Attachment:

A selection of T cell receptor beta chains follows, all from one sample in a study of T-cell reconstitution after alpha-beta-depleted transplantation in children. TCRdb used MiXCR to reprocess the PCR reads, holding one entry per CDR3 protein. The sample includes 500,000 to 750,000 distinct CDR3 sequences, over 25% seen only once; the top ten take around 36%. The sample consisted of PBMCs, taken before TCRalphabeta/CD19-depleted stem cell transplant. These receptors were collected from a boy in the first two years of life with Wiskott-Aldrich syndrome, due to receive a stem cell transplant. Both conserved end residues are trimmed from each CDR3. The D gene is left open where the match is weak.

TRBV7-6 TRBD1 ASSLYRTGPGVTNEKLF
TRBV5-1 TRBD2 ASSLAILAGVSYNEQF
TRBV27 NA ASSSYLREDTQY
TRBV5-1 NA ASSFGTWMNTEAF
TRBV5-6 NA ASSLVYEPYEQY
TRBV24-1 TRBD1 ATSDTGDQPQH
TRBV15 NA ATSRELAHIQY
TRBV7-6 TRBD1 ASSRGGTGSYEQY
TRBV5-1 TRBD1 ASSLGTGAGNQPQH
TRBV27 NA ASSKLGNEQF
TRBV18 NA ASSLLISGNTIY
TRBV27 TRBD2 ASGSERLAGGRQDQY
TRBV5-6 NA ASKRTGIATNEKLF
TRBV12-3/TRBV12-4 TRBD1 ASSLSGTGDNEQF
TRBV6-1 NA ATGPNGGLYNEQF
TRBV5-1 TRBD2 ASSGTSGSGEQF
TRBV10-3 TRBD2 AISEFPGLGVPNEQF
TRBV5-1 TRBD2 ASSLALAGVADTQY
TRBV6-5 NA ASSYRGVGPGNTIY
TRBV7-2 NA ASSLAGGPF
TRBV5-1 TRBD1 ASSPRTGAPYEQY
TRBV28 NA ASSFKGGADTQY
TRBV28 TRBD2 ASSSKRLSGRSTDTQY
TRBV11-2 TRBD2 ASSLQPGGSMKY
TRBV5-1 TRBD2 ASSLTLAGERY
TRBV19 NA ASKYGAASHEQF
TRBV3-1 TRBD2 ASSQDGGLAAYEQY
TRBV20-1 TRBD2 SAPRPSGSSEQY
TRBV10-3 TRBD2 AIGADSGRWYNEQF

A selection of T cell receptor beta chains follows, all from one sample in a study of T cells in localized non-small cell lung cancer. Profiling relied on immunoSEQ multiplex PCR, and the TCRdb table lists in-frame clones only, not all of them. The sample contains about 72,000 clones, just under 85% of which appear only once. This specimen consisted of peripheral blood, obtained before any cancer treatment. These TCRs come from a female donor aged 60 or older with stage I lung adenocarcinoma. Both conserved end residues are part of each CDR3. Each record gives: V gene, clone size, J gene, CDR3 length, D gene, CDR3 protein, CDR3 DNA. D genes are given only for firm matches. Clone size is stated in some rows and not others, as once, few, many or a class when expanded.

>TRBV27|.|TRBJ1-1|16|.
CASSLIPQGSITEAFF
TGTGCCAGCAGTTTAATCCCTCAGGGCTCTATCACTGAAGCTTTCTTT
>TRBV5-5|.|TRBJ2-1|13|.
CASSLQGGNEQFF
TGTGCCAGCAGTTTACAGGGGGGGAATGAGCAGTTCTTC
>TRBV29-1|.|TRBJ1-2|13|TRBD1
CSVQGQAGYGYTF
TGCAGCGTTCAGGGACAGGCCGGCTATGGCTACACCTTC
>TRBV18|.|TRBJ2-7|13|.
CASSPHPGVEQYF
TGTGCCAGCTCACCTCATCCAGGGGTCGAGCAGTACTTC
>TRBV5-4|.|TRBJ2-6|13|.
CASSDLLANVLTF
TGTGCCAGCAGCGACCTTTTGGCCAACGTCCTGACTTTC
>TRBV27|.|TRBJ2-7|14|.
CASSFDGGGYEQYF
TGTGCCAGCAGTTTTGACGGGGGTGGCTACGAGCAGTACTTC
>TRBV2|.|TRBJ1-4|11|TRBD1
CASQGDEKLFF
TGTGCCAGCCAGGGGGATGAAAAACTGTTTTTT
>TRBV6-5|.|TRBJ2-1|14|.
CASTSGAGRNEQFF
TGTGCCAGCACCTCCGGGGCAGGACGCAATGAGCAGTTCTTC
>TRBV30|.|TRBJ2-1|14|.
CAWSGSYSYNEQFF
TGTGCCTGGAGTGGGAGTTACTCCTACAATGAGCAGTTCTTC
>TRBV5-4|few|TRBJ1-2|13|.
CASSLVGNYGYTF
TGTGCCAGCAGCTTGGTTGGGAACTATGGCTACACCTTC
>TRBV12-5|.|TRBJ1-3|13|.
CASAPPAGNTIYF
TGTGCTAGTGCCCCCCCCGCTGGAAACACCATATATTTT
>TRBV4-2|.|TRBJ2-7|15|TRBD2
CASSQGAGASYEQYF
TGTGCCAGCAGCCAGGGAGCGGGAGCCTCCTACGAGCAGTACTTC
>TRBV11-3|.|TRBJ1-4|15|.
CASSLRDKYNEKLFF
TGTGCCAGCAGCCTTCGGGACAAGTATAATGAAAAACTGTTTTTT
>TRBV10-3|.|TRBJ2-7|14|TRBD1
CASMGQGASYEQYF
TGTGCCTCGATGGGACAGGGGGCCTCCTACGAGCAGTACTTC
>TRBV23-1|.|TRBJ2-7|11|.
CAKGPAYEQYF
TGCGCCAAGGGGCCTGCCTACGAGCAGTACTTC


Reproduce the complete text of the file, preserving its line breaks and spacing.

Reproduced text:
A selection of T cell receptor beta chains follows, all from one sample in a study of T-cell reconstitution after alpha-beta-depleted transplantation in children. TCRdb used MiXCR to reprocess the PCR reads, holding one entry per CDR3 protein. The sample includes 500,000 to 750,000 distinct CDR3 sequences, over 25% seen only once; the top ten take around 36%. The sample consisted of PBMCs, taken before TCRalphabeta/CD19-depleted stem cell transplant. These receptors were collected from a boy in the first two years of life with Wiskott-Aldrich syndrome, due to receive a stem cell transplant. Both conserved end residues are trimmed from each CDR3. The D gene is left open where the match is weak.

TRBV7-6 TRBD1 ASSLYRTGPGVTNEKLF
TRBV5-1 TRBD2 ASSLAILAGVSYNEQF
TRBV27 NA ASSSYLREDTQY
TRBV5-1 NA ASSFGTWMNTEAF
TRBV5-6 NA ASSLVYEPYEQY
TRBV24-1 TRBD1 ATSDTGDQPQH
TRBV15 NA ATSRELAHIQY
TRBV7-6 TRBD1 ASSRGGTGSYEQY
TRBV5-1 TRBD1 ASSLGTGAGNQPQH
TRBV27 NA ASSKLGNEQF
TRBV18 NA ASSLLISGNTIY
TRBV27 TRBD2 ASGSERLAGGRQDQY
TRBV5-6 NA ASKRTGIATNEKLF
TRBV12-3/TRBV12-4 TRBD1 ASSLSGTGDNEQF
TRBV6-1 NA ATGPNGGLYNEQF
TRBV5-1 TRBD2 ASSGTSGSGEQF
TRBV10-3 TRBD2 AISEFPGLGVPNEQF
TRBV5-1 TRBD2 ASSLALAGVADTQY
TRBV6-5 NA ASSYRGVGPGNTIY
TRBV7-2 NA ASSLAGGPF
TRBV5-1 TRBD1 ASSPRTGAPYEQY
TRBV28 NA ASSFKGGADTQY
TRBV28 TRBD2 ASSSKRLSGRSTDTQY
TRBV11-2 TRBD2 ASSLQPGGSMKY
TRBV5-1 TRBD2 ASSLTLAGERY
TRBV19 NA ASKYGAASHEQF
TRBV3-1 TRBD2 ASSQDGGLAAYEQY
TRBV20-1 TRBD2 SAPRPSGSSEQY
TRBV10-3 TRBD2 AIGADSGRWYNEQF

A selection of T cell receptor beta chains follows, all from one sample in a study of T cells in localized non-small cell lung cancer. Profiling relied on immunoSEQ multiplex PCR, and the TCRdb table lists in-frame clones only, not all of them. The sample contains about 72,000 clones, just under 85% of which appear only once. This specimen consisted of peripheral blood, obtained before any cancer treatment. These TCRs come from a female donor aged 60 or older with stage I lung adenocarcinoma. Both conserved end residues are part of each CDR3. Each record gives: V gene, clone size, J gene, CDR3 length, D gene, CDR3 protein, CDR3 DNA. D genes are given only for firm matches. Clone size is stated in some rows and not others, as once, few, many or a class when expanded.

>TRBV27|.|TRBJ1-1|16|.
CASSLIPQGSITEAFF
TGTGCCAGCAGTTTAATCCCTCAGGGCTCTATCACTGAAGCTTTCTTT
>TRBV5-5|.|TRBJ2-1|13|.
CASSLQGGNEQFF
TGTGCCAGCAGTTTACAGGGGGGGAATGAGCAGTTCTTC
>TRBV29-1|.|TRBJ1-2|13|TRBD1
CSVQGQAGYGYTF
TGCAGCGTTCAGGGACAGGCCGGCTATGGCTACACCTTC
>TRBV18|.|TRBJ2-7|13|.
CASSPHPGVEQYF
TGTGCCAGCTCACCTCATCCAGGGGTCGAGCAGTACTTC
>TRBV5-4|.|TRBJ2-6|13|.
CASSDLLANVLTF
TGTGCCAGCAGCGACCTTTTGGCCAACGTCCTGACTTTC
>TRBV27|.|TRBJ2-7|14|.
CASSFDGGGYEQYF
TGTGCCAGCAGTTTTGACGGGGGTGGCTACGAGCAGTACTTC
>TRBV2|.|TRBJ1-4|11|TRBD1
CASQGDEKLFF
TGTGCCAGCCAGGGGGATGAAAAACTGTTTTTT
>TRBV6-5|.|TRBJ2-1|14|.
CASTSGAGRNEQFF
TGTGCCAGCACCTCCGGGGCAGGACGCAATGAGCAGTTCTTC
>TRBV30|.|TRBJ2-1|14|.
CAWSGSYSYNEQFF
TGTGCCTGGAGTGGGAGTTACTCCTACAATGAGCAGTTCTTC
>TRBV5-4|few|TRBJ1-2|13|.
CASSLVGNYGYTF
TGTGCCAGCAGCTTGGTTGGGAACTATGGCTACACCTTC
>TRBV12-5|.|TRBJ1-3|13|.
CASAPPAGNTIYF
TGTGCTAGTGCCCCCCCCGCTGGAAACACCATATATTTT
>TRBV4-2|.|TRBJ2-7|15|TRBD2
CASSQGAGASYEQYF
TGTGCCAGCAGCCAGGGAGCGGGAGCCTCCTACGAGCAGTACTTC
>TRBV11-3|.|TRBJ1-4|15|.
CASSLRDKYNEKLFF
TGTGCCAGCAGCCTTCGGGACAAGTATAATGAAAAACTGTTTTTT
>TRBV10-3|.|TRBJ2-7|14|TRBD1
CASMGQGASYEQYF
TGTGCCTCGATGGGACAGGGGGCCTCCTACGAGCAGTACTTC
>TRBV23-1|.|TRBJ2-7|11|.
CAKGPAYEQYF
TGCGCCAAGGGGCCTGCCTACGAGCAGTACTTC